Payback period is yet another economic model for project selection. Payback period refers to the number of time periods that a project requires to recover your investment. When you have recovered the project investment, it is known as the break even point. At this point, the project is neither at profit nor at loss. After you have recovered the investment, the revenue generated from the project contributes to the profits from the project.
Payback period is usually calculated in years. For example, if you have invested $ 5,000 in a project and the project generates revenue of $ 2,000 in the second year and $ 3,000 in the third year, then the payback period of the project is three years.
Practically, it is not always that a project generates revenue adds exactly equal to the investments made. The amount of revenue that project generates over the year usually varies. In such a case, you calculate the payback period of the project as the year when the difference between the cumulative revenue and investment is a positive value.
For example, consider a project in which you have invested $ 10,000 in a project and the project generates revenue of $ 1,000 in the first year, $ 3,000 in the second year, $ 3,000 in the third year, $ 4,000 in the fourth year, and $5,000 in the fifth year. In this project, notice that project starts returning positive value after four years (1,000 + 3,000 + 3,000 + 4,000 – 10,000). Therefore, the payback period for the project is four years.
It is easier to calculate the payback period when you already know the revenue returns. However, you need to calculate payback period even before you have selected the project. Based on the payback period, you evaluate if the project is even worth considering. Therefore, to calculate the payback period, you consider the estimated values for annual revenue generation from the project and use the following formula:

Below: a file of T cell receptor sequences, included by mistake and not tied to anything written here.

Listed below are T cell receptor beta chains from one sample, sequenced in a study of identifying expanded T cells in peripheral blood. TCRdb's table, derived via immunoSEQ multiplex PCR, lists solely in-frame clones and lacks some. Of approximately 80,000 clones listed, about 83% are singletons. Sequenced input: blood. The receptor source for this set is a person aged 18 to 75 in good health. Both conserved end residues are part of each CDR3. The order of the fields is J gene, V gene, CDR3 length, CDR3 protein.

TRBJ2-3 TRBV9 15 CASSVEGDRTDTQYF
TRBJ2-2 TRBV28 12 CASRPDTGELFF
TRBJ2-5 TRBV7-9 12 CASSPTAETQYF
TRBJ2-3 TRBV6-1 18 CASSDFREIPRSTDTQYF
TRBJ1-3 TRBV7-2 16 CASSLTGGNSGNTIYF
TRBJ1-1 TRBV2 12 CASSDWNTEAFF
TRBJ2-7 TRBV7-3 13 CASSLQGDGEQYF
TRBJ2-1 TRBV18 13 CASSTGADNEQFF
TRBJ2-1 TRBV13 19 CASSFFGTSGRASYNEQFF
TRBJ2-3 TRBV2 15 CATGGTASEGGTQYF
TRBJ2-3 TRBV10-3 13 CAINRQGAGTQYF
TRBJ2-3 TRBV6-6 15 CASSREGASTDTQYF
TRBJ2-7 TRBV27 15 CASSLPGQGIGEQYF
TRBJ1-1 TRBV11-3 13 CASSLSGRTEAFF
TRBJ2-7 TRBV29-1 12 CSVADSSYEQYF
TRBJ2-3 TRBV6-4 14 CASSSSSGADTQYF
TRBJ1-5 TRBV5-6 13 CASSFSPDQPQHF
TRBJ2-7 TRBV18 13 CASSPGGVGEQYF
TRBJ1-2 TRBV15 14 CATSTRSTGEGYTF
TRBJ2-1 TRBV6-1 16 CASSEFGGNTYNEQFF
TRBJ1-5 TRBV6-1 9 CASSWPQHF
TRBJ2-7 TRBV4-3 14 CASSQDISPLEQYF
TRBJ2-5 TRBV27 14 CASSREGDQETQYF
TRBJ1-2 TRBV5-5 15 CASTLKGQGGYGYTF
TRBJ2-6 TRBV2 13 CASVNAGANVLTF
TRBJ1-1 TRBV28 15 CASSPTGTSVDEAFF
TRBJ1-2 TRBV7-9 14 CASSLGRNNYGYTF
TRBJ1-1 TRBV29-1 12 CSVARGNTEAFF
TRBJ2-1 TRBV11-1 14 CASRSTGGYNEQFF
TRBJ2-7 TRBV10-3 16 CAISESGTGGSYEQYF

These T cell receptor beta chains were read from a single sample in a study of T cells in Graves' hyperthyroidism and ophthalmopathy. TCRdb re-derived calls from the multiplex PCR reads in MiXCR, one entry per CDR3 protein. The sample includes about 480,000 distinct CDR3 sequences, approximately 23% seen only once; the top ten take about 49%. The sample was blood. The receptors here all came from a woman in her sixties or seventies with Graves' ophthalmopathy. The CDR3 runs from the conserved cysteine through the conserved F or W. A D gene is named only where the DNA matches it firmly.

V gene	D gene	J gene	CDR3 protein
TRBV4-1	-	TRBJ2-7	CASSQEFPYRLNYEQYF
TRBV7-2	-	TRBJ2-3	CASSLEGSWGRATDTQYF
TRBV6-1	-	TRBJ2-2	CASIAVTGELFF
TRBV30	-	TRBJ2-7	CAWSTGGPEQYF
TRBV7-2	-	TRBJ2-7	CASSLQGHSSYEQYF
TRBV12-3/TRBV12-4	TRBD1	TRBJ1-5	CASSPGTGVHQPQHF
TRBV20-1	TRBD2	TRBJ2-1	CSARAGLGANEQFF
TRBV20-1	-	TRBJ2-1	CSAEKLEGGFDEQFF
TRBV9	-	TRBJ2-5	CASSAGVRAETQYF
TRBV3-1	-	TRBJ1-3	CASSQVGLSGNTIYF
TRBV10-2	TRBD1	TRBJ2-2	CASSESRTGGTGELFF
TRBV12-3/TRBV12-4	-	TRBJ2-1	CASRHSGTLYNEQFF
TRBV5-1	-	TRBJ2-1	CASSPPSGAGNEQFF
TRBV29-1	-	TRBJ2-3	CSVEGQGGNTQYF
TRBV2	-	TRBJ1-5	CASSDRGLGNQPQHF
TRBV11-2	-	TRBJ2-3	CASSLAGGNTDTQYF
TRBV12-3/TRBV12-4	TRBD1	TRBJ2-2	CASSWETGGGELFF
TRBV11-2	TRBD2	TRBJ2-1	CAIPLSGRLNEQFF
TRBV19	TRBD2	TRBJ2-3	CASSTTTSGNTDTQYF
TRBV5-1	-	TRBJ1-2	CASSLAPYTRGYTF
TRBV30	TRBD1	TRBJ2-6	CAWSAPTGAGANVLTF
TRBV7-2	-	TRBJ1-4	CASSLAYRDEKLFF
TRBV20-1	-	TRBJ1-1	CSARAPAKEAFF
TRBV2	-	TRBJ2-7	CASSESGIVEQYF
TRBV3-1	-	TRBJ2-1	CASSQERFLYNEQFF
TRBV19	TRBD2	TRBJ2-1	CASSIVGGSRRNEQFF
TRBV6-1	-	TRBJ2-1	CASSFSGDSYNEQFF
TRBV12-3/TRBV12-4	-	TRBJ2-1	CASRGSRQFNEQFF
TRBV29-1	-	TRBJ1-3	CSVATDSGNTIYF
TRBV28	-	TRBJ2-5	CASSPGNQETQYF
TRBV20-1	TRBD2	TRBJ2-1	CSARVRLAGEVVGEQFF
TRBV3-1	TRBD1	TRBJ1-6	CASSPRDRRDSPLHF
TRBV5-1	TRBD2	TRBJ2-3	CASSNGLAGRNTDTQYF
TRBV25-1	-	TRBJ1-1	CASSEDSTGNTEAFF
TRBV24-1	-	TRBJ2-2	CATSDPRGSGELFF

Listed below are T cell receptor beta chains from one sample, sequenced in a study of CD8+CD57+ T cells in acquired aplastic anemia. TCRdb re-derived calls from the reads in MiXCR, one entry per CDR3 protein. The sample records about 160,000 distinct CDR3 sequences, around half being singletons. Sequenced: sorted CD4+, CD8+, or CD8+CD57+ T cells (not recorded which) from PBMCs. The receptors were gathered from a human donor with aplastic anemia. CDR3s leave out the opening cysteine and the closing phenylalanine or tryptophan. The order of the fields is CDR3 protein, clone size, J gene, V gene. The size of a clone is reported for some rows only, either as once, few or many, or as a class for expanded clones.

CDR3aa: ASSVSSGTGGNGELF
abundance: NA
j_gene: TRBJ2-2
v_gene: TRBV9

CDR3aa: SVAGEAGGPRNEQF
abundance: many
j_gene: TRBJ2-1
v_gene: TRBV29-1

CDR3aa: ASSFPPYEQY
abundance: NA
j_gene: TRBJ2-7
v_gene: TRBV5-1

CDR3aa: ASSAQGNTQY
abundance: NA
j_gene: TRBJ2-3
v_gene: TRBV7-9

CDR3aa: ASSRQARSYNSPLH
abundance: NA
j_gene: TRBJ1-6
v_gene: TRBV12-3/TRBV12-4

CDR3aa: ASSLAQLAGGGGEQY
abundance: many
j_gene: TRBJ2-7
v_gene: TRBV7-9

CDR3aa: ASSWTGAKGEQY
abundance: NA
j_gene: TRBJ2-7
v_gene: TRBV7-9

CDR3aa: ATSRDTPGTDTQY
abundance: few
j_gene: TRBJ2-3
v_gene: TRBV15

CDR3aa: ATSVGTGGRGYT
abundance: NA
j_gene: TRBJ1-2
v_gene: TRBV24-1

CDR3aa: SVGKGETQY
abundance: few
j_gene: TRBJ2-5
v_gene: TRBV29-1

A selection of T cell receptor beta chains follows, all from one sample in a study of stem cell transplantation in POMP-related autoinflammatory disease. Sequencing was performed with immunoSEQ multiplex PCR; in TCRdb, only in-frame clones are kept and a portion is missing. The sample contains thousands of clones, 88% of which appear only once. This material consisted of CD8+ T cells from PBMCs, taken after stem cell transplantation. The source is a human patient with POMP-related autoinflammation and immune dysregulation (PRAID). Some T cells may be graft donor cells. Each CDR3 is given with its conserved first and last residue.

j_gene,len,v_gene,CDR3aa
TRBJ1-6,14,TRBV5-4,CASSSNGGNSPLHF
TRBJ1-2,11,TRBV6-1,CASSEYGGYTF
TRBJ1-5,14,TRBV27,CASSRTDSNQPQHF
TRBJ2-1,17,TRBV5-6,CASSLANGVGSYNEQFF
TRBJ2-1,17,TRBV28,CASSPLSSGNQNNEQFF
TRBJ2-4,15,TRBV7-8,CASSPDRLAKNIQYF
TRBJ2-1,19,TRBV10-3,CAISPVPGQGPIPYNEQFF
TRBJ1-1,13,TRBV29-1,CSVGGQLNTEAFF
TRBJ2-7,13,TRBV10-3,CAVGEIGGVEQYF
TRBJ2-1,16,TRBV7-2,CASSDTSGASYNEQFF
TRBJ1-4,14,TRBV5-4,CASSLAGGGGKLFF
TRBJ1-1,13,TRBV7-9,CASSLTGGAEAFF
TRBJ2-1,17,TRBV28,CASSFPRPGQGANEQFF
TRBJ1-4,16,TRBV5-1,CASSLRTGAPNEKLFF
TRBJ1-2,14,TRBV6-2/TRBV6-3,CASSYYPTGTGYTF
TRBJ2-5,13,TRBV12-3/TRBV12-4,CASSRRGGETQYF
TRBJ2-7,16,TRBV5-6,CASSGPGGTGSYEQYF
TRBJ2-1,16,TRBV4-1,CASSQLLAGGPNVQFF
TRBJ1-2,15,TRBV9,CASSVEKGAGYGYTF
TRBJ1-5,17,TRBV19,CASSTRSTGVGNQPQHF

Payback period = 1 + ny – n/p
- n is the value of the cumulative revenue generated when the last negative value is expected.
- ny is the number of years after the initial investment when the last negative value is expected.
- p is the value of revenue when the first positive value of the cumulative revenue is expected.
The payback period method provides you a bird’s eye view of the risk analysis about the time period for which the initial investment is at risk. You use this method to identify and select a project that provides you rapid returns with respect to the initial investment. Even though this is one of the simplest economic methods you can use to select a project, it has its share of disadvantages, such as:
- It does not consider a possibility of additional investment at a later stage, which might be required in the project life span.
- It is more concerned about the payback period and not about the overall profitability of the project.
- It does not consider the time value money concept where revenue generated at a later stage is worth less than the revenue earned in the current time period.
- The denominator of the formula is based on average revenue from the project over multiple years. If the estimated revenue is generated at a later part of the project life cycle, the calculation incorrectly indicates an early payback period.